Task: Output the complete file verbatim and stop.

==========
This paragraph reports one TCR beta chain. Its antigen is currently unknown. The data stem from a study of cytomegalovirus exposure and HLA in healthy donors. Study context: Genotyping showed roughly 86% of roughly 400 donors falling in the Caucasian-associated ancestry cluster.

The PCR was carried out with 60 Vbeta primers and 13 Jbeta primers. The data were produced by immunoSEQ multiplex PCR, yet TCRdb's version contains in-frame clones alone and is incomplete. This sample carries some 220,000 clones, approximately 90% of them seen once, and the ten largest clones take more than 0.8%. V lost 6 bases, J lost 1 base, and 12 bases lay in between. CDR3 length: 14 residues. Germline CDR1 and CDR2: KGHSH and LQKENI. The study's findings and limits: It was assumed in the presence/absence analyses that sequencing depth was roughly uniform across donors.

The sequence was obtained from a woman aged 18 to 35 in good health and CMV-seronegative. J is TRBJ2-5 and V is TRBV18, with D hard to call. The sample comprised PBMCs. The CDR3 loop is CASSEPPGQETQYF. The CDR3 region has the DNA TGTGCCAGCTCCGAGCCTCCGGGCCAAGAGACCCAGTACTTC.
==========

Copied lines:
This paragraph reports one TCR beta chain. Its antigen is currently unknown. The data stem from a study of cytomegalovirus exposure and HLA in healthy donors. Study context: Genotyping showed roughly 86% of roughly 400 donors falling in the Caucasian-associated ancestry cluster.

The PCR was carried out with 60 Vbeta primers and 13 Jbeta primers. The data were produced by immunoSEQ multiplex PCR, yet TCRdb's version contains in-frame clones alone and is incomplete. This sample carries some 220,000 clones, approximately 90% of them seen once, and the ten largest clones take more than 0.8%. V lost 6 bases, J lost 1 base, and 12 bases lay in between. CDR3 length: 14 residues. Germline CDR1 and CDR2: KGHSH and LQKENI. The study's findings and limits: It was assumed in the presence/absence analyses that sequencing depth was roughly uniform across donors.

The sequence was obtained from a woman aged 18 to 35 in good health and CMV-seronegative. J is TRBJ2-5 and V is TRBV18, with D hard to call. The sample comprised PBMCs. The CDR3 loop is CASSEPPGQETQYF. The CDR3 region has the DNA TGTGCCAGCTCCGAGCCTCCGGGCCAAGAGACCCAGTACTTC.